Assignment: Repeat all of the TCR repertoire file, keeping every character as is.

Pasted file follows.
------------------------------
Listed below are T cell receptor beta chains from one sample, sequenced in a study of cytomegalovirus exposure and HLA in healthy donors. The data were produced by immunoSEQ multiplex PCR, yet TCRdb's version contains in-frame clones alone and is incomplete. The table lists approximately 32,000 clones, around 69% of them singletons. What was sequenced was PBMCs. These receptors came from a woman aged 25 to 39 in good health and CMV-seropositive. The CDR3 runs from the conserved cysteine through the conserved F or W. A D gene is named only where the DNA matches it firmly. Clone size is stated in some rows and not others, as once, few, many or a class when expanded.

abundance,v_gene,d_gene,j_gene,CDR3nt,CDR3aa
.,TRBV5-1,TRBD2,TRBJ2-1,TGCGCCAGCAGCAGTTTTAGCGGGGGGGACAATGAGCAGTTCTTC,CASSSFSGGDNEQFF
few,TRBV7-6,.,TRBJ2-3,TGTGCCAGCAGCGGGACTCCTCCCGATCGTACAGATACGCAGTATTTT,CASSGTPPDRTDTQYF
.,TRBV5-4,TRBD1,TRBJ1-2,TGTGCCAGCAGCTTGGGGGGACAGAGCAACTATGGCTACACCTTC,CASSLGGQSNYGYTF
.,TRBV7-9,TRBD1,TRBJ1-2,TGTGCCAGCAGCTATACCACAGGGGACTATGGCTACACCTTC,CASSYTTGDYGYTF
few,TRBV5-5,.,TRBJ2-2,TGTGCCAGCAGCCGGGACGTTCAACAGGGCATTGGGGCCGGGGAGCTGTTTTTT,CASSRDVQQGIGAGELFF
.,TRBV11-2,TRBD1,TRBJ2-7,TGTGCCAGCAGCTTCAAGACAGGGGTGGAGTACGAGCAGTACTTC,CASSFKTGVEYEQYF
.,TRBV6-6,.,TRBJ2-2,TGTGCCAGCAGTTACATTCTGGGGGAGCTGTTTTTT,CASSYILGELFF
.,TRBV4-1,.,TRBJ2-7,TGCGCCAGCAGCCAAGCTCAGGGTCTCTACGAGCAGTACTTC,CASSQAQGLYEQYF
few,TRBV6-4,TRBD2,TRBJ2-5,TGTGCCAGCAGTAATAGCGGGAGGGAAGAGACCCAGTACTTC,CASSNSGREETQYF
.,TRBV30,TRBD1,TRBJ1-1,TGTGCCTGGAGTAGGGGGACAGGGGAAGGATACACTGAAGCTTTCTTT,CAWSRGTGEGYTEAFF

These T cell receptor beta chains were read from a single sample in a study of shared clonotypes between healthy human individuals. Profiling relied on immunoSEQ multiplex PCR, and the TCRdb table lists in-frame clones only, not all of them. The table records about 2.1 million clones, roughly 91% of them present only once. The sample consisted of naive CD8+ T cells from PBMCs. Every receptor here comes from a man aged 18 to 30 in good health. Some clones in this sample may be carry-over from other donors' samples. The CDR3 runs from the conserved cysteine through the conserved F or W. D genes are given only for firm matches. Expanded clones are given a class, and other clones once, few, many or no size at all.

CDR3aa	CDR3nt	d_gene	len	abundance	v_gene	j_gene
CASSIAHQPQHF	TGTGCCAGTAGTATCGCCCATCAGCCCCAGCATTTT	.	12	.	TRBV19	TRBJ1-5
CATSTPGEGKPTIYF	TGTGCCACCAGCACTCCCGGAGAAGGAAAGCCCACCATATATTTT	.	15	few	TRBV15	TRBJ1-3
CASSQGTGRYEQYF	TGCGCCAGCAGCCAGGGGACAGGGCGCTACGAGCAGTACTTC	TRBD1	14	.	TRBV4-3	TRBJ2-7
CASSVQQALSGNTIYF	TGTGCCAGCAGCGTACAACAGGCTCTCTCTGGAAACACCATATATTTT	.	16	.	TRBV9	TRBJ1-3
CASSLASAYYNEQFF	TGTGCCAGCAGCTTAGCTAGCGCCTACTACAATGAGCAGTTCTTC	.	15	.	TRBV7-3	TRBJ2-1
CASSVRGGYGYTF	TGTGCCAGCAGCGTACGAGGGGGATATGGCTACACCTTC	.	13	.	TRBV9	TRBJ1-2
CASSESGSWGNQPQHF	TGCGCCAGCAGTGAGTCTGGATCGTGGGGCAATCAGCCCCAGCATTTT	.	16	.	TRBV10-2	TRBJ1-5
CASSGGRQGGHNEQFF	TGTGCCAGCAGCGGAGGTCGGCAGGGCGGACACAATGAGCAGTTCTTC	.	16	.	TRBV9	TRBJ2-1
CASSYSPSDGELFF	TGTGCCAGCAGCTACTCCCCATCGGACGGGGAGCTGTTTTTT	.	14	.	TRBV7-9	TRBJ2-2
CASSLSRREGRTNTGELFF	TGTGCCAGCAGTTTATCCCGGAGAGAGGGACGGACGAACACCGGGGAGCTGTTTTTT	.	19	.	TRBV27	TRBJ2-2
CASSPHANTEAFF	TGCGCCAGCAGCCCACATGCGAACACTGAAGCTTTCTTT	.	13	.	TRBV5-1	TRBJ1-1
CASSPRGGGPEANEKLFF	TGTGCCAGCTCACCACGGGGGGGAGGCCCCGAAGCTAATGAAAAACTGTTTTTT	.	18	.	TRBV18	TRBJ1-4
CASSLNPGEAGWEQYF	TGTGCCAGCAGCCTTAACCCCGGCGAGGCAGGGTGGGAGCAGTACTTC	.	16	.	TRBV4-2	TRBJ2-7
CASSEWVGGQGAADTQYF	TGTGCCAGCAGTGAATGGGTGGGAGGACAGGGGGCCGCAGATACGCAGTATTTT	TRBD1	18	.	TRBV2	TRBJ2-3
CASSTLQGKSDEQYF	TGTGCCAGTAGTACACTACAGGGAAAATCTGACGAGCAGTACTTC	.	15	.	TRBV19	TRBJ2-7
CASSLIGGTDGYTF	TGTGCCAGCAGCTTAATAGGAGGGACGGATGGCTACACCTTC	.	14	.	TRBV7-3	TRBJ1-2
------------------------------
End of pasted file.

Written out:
Listed below are T cell receptor beta chains from one sample, sequenced in a study of cytomegalovirus exposure and HLA in healthy donors. The data were produced by immunoSEQ multiplex PCR, yet TCRdb's version contains in-frame clones alone and is incomplete. The table lists approximately 32,000 clones, around 69% of them singletons. What was sequenced was PBMCs. These receptors came from a woman aged 25 to 39 in good health and CMV-seropositive. The CDR3 runs from the conserved cysteine through the conserved F or W. A D gene is named only where the DNA matches it firmly. Clone size is stated in some rows and not others, as once, few, many or a class when expanded.

abundance,v_gene,d_gene,j_gene,CDR3nt,CDR3aa
.,TRBV5-1,TRBD2,TRBJ2-1,TGCGCCAGCAGCAGTTTTAGCGGGGGGGACAATGAGCAGTTCTTC,CASSSFSGGDNEQFF
few,TRBV7-6,.,TRBJ2-3,TGTGCCAGCAGCGGGACTCCTCCCGATCGTACAGATACGCAGTATTTT,CASSGTPPDRTDTQYF
.,TRBV5-4,TRBD1,TRBJ1-2,TGTGCCAGCAGCTTGGGGGGACAGAGCAACTATGGCTACACCTTC,CASSLGGQSNYGYTF
.,TRBV7-9,TRBD1,TRBJ1-2,TGTGCCAGCAGCTATACCACAGGGGACTATGGCTACACCTTC,CASSYTTGDYGYTF
few,TRBV5-5,.,TRBJ2-2,TGTGCCAGCAGCCGGGACGTTCAACAGGGCATTGGGGCCGGGGAGCTGTTTTTT,CASSRDVQQGIGAGELFF
.,TRBV11-2,TRBD1,TRBJ2-7,TGTGCCAGCAGCTTCAAGACAGGGGTGGAGTACGAGCAGTACTTC,CASSFKTGVEYEQYF
.,TRBV6-6,.,TRBJ2-2,TGTGCCAGCAGTTACATTCTGGGGGAGCTGTTTTTT,CASSYILGELFF
.,TRBV4-1,.,TRBJ2-7,TGCGCCAGCAGCCAAGCTCAGGGTCTCTACGAGCAGTACTTC,CASSQAQGLYEQYF
few,TRBV6-4,TRBD2,TRBJ2-5,TGTGCCAGCAGTAATAGCGGGAGGGAAGAGACCCAGTACTTC,CASSNSGREETQYF
.,TRBV30,TRBD1,TRBJ1-1,TGTGCCTGGAGTAGGGGGACAGGGGAAGGATACACTGAAGCTTTCTTT,CAWSRGTGEGYTEAFF

These T cell receptor beta chains were read from a single sample in a study of shared clonotypes between healthy human individuals. Profiling relied on immunoSEQ multiplex PCR, and the TCRdb table lists in-frame clones only, not all of them. The table records about 2.1 million clones, roughly 91% of them present only once. The sample consisted of naive CD8+ T cells from PBMCs. Every receptor here comes from a man aged 18 to 30 in good health. Some clones in this sample may be carry-over from other donors' samples. The CDR3 runs from the conserved cysteine through the conserved F or W. D genes are given only for firm matches. Expanded clones are given a class, and other clones once, few, many or no size at all.

CDR3aa	CDR3nt	d_gene	len	abundance	v_gene	j_gene
CASSIAHQPQHF	TGTGCCAGTAGTATCGCCCATCAGCCCCAGCATTTT	.	12	.	TRBV19	TRBJ1-5
CATSTPGEGKPTIYF	TGTGCCACCAGCACTCCCGGAGAAGGAAAGCCCACCATATATTTT	.	15	few	TRBV15	TRBJ1-3
CASSQGTGRYEQYF	TGCGCCAGCAGCCAGGGGACAGGGCGCTACGAGCAGTACTTC	TRBD1	14	.	TRBV4-3	TRBJ2-7
CASSVQQALSGNTIYF	TGTGCCAGCAGCGTACAACAGGCTCTCTCTGGAAACACCATATATTTT	.	16	.	TRBV9	TRBJ1-3
CASSLASAYYNEQFF	TGTGCCAGCAGCTTAGCTAGCGCCTACTACAATGAGCAGTTCTTC	.	15	.	TRBV7-3	TRBJ2-1
CASSVRGGYGYTF	TGTGCCAGCAGCGTACGAGGGGGATATGGCTACACCTTC	.	13	.	TRBV9	TRBJ1-2
CASSESGSWGNQPQHF	TGCGCCAGCAGTGAGTCTGGATCGTGGGGCAATCAGCCCCAGCATTTT	.	16	.	TRBV10-2	TRBJ1-5
CASSGGRQGGHNEQFF	TGTGCCAGCAGCGGAGGTCGGCAGGGCGGACACAATGAGCAGTTCTTC	.	16	.	TRBV9	TRBJ2-1
CASSYSPSDGELFF	TGTGCCAGCAGCTACTCCCCATCGGACGGGGAGCTGTTTTTT	.	14	.	TRBV7-9	TRBJ2-2
CASSLSRREGRTNTGELFF	TGTGCCAGCAGTTTATCCCGGAGAGAGGGACGGACGAACACCGGGGAGCTGTTTTTT	.	19	.	TRBV27	TRBJ2-2
CASSPHANTEAFF	TGCGCCAGCAGCCCACATGCGAACACTGAAGCTTTCTTT	.	13	.	TRBV5-1	TRBJ1-1
CASSPRGGGPEANEKLFF	TGTGCCAGCTCACCACGGGGGGGAGGCCCCGAAGCTAATGAAAAACTGTTTTTT	.	18	.	TRBV18	TRBJ1-4
CASSLNPGEAGWEQYF	TGTGCCAGCAGCCTTAACCCCGGCGAGGCAGGGTGGGAGCAGTACTTC	.	16	.	TRBV4-2	TRBJ2-7
CASSEWVGGQGAADTQYF	TGTGCCAGCAGTGAATGGGTGGGAGGACAGGGGGCCGCAGATACGCAGTATTTT	TRBD1	18	.	TRBV2	TRBJ2-3
CASSTLQGKSDEQYF	TGTGCCAGTAGTACACTACAGGGAAAATCTGACGAGCAGTACTTC	.	15	.	TRBV19	TRBJ2-7
CASSLIGGTDGYTF	TGTGCCAGCAGCTTAATAGGAGGGACGGATGGCTACACCTTC	.	14	.	TRBV7-3	TRBJ1-2